but not fully explained. removing the pit. 8.8% (Shamran) which shows both the order of magnitude and varietal differences (257). followed by drying. In experiments where hot water treatment was applied both at 65-70° C and at boiling temperature.4% (Khadrawi). boiled dates are a practical solution to convert a perishable surplus fruit into a durable product of which thousands of tons are still traded as a popular food. The ripening process will continue and the softening of the tissues combined with high moisture content make them an easy prey for microbial qobit@yahoo. 7. In tests in India it was found that after boiling for 18 minutes sugar losses were 16. result is that subsequent sun drying proceeds at a much faster pace than when without boiling. Nevertheless. The process of sun drying may be further accelerated by cutting the dates in half. Artificially dried Khalaal at 55oC and a relative humidity of not less than 70% resulted in a well-ripened fruit after 72 hours. But losses can be considerable and go as high 20% (139). Apart from a varietal preference it has been established that the better results are obtained when using late khalaal (602). depending on the date variety. possibility of cutting the whole bunch. Another phenomenon in this process is the sugar loss during boiling. The introduction of improved sun drying techniques by the use of plastic covers or specially designed solar dryers will shorten this critical period considerably (342). 9. Experiments on khalaal matbuukh from Zahdi dates in Iraq showed that 30-45 minutes cooking produced. (Incidentally. flat rooftops) and taking care to avoid rain and dampness during the night by covering the dates or taking them inside. even longer. late khalaal in the sun on mats or elevated tables in protected areas (for instance. The net obtainable result of this khalaal treatment depends much on local climate and skill of the operator. the dates will turn into rutab or even acceptable tamr. Again here there are varietal differences (257) with one variety losing more than the other. (a) Accelerating the natural ripening process can be achieved by putting. preferably. The process consists of dipping the khalaal in boiling water for 20 to 30 min. it resulted that dipping in boiling water gave a superior final product (255). But the moisture removal may go at the cost of completing the biochemical. The first method is the most known and results in so-called boiled dates or khalaal matbuukh. (b) There are two main methods to prolong the storage for khalaal by temperature manipulation: boiling in water followed by sun drying and secondly. high yield. Cold storage and freezing of khalaal has received some more attention in recent times when in the date producing countries domestic refrigeration and cold-chain distribution of foods has increased exponentially. a product with desirable texture. by natural ripening. easy washing and handling. and in spite of this. it should be mentioned that the advantages of harvesting khalaal are: minimum infestation. but may arrest the full maturation cycle. which is a hard. and exposing the flesh. 15 minutes cooking was insufficient to remove astringency whilst 60 minutes cooking caused skin breakage and browning (597. or.) Broadly these methods can be sub-divided in (a) accelerating the natural process of ripening (b) temperature treatment and (c) use of chemicals. 601). In this way. Page 53 . The visual. In Iraq it was found that for khalaal of the Hillawi variety freezing and thawing to accelerate ripening gave superior results over heat or chemical treatment (72).into a more durable product. Khalaal dates differ from the commonly known deciduous fruits in that they do not store well over prolonged periods above freezing temperatures like apples or oranges. appearance and taste. after drying. light coloured date of long durability. accompanied by drying.3% (Hillawi). mainly enzymatic. or combinations of all three.7% (Medjool). Field drying and curing is therefore a balancing act between allowing time for maturation and gradual moisture removal but not exceeding the time for spoilage to occur. maturation process.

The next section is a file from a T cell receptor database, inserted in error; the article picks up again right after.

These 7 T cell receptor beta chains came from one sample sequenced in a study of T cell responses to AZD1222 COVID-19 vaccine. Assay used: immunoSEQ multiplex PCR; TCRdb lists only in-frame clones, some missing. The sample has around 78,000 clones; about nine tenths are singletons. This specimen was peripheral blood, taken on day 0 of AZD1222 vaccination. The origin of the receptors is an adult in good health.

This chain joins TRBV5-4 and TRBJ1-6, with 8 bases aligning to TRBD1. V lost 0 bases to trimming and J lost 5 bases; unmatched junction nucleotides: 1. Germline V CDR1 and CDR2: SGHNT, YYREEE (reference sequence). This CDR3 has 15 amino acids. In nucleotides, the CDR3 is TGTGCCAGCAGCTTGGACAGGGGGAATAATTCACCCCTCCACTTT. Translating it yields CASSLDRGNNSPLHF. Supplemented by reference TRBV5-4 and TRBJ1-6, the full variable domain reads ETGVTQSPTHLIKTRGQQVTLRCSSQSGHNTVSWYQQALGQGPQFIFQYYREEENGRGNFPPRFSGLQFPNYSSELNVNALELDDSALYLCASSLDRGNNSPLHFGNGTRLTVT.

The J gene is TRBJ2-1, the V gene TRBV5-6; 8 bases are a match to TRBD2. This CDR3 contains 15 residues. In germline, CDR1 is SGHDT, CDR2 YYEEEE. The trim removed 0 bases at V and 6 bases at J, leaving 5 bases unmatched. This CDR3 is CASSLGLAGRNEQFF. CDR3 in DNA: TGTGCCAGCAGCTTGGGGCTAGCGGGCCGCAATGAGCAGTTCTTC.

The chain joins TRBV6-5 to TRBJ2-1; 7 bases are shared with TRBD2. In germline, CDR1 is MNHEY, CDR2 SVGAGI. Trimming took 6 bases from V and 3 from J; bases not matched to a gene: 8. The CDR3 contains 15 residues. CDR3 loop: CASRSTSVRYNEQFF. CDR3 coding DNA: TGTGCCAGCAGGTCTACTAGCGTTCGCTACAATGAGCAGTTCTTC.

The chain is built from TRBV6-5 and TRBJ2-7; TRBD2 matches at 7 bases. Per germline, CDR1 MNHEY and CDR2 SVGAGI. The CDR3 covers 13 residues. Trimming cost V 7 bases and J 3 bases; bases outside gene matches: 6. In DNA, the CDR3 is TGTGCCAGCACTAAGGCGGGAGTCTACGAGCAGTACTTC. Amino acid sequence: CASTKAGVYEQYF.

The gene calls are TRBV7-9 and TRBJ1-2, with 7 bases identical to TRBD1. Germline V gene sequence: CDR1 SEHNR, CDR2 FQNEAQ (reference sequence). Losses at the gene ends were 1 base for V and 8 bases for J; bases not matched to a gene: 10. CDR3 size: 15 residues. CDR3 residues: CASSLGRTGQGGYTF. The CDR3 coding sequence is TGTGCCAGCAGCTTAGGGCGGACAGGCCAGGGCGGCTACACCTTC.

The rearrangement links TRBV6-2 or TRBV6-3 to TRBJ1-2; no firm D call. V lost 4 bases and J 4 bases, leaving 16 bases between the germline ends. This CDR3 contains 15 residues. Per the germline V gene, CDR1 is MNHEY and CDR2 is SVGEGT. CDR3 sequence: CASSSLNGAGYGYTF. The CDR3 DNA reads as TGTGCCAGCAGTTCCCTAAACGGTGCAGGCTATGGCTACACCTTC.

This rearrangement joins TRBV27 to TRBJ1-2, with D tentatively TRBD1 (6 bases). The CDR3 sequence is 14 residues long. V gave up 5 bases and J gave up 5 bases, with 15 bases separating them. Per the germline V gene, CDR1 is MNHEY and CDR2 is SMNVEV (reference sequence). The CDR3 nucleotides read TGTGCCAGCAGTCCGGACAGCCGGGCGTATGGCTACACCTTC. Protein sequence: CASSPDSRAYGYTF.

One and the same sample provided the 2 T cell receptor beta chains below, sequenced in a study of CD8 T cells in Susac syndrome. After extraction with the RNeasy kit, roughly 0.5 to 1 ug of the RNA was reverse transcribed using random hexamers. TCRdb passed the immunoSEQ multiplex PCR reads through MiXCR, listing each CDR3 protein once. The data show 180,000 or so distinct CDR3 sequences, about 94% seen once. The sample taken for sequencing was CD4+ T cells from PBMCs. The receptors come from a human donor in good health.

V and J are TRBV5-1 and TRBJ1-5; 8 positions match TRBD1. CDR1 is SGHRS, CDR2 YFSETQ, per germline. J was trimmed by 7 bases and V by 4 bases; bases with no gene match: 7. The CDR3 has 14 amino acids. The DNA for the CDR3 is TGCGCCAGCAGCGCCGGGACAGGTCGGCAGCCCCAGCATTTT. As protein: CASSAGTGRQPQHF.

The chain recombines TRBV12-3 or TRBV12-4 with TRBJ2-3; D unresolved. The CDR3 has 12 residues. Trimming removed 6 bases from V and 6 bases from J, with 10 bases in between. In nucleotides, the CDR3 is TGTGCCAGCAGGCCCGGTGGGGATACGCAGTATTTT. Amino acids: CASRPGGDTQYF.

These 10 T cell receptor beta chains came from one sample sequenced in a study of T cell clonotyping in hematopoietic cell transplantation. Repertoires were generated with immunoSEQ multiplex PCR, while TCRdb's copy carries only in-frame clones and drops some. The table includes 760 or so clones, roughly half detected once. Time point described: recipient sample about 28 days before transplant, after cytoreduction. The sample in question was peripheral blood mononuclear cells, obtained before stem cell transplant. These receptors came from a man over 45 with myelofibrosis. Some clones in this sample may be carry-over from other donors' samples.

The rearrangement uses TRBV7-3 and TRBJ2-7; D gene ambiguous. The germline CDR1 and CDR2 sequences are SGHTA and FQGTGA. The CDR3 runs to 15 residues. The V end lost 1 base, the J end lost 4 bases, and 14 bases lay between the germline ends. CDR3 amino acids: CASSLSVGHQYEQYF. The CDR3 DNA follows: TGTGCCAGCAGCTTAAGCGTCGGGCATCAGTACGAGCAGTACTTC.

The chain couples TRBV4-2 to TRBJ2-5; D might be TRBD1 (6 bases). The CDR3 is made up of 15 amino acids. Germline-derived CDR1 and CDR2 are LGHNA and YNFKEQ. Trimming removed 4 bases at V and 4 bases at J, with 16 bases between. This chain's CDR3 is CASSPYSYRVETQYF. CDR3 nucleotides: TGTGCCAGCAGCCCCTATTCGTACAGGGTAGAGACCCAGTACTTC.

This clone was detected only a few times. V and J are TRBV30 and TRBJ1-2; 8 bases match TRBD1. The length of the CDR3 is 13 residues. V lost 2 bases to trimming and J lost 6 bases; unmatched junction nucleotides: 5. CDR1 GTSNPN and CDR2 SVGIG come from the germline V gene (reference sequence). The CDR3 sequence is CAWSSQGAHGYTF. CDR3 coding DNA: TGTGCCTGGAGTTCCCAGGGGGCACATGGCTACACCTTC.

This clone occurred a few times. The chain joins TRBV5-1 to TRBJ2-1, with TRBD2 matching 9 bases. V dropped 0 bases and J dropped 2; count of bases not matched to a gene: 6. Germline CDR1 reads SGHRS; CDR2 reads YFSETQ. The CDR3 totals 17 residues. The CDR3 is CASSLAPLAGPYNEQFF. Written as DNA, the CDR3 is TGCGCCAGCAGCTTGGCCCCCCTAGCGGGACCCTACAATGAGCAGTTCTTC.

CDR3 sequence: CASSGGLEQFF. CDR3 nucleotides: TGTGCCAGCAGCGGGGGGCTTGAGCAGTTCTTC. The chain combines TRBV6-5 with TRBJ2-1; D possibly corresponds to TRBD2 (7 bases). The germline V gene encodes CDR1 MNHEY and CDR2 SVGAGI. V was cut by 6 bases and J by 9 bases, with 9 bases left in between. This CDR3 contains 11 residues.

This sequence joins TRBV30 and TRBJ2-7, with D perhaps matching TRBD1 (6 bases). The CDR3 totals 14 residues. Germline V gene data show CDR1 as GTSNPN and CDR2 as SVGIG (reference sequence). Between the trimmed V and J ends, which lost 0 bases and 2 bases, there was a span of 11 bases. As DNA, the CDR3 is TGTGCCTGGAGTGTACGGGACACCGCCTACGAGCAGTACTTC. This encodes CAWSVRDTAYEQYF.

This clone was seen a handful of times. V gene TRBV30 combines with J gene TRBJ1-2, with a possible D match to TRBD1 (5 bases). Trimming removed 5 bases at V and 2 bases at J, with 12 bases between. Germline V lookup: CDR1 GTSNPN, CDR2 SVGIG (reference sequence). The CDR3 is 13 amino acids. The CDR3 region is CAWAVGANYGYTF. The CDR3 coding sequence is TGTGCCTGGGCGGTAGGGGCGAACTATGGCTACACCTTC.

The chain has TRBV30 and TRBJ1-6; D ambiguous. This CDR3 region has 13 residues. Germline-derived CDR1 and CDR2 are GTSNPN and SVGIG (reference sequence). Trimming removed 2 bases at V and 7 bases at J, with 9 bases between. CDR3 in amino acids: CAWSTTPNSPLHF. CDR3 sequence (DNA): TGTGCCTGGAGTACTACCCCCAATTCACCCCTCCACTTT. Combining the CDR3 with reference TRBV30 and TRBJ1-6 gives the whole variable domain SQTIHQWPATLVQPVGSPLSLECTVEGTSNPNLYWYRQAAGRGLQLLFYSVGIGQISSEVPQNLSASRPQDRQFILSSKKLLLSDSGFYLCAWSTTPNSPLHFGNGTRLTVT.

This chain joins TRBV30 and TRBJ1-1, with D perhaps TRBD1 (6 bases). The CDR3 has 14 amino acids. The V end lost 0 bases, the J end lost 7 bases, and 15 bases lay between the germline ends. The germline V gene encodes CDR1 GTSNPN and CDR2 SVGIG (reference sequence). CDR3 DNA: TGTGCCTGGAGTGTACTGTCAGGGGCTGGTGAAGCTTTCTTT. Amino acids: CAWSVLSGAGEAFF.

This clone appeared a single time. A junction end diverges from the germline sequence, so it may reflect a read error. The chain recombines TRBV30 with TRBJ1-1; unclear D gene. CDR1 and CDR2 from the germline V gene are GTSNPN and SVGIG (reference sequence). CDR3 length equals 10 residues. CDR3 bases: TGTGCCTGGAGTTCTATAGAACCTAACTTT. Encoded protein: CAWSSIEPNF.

even at . 32). upon thawing. freezing has a secondary effect. 31). the so created rutab has a moisture content related to khalaal (about 5060%). Where circumstances force the grower to look for saving his crop. A few small commercial initiatives to freeze. However.3° C (77) the common varieties from Bahrain would deteriorate. But only to a Page 54 . it has been observed that the maturation process after thawing proceeds much quicker in the date flesh than in the skin which remains relatively hard and is not like in a naturally matured rutab.18° C gave an assurance of no change for one year in that case. This defect has been overcome. Figure 30: Thawing of Frozen Khalaal (cv Khuneizi. 30). At this point one could speculate whether cellulase treatment or other conditions could help to correct this situation. useable product from the palm before adverse weather conditions may spoil the crop. First of all. by combining thawing and a dehydration treatment at about 45° C reducing the moisture content as required (Fig. These have been applied whilst the fruit is still on the palm. however.contamination.10° C. Secondly. the traditional methods of the use of salt and acetic acid have been successful as demonstrated by the following examples: qobit@yahoo. with the preference always going to a naturally tree-ripened fruit. the process and product need to be perfected for further expansion of this market (Fig. Only storage at . It is believed that the formation of ice crystals during freezing ruptures the cell walls which provides. Even below 0° C varietal differences are distinct. a liberal passage for the enzymes and other constituents of the fruit. Upon thawing the khalaal will within a matter of hours turn soft and juicy (Fig. But the results have not been very promising or cost effective. or when already harvested. Apart from prolonging the keeping quality of khalaal. More investigations are necessary to overcome these problems if frozen khalaal is to become a means of extending the availability of fresh dates in the offseason. accelerating the maturation process manifold. Whilst several Iraqi khalaal will store well for months at . store and market frozen khalaal have been undertaken with the special aim of making rutab available through the year on festive occasions when consumption of dates is of a long-standing tradition. many chemicals have been tried to accelerate the maturation process. a Read Variety) (Bahrain) c) Under the pressure of obtaining a mature. which makes it very soft and difficult to handle.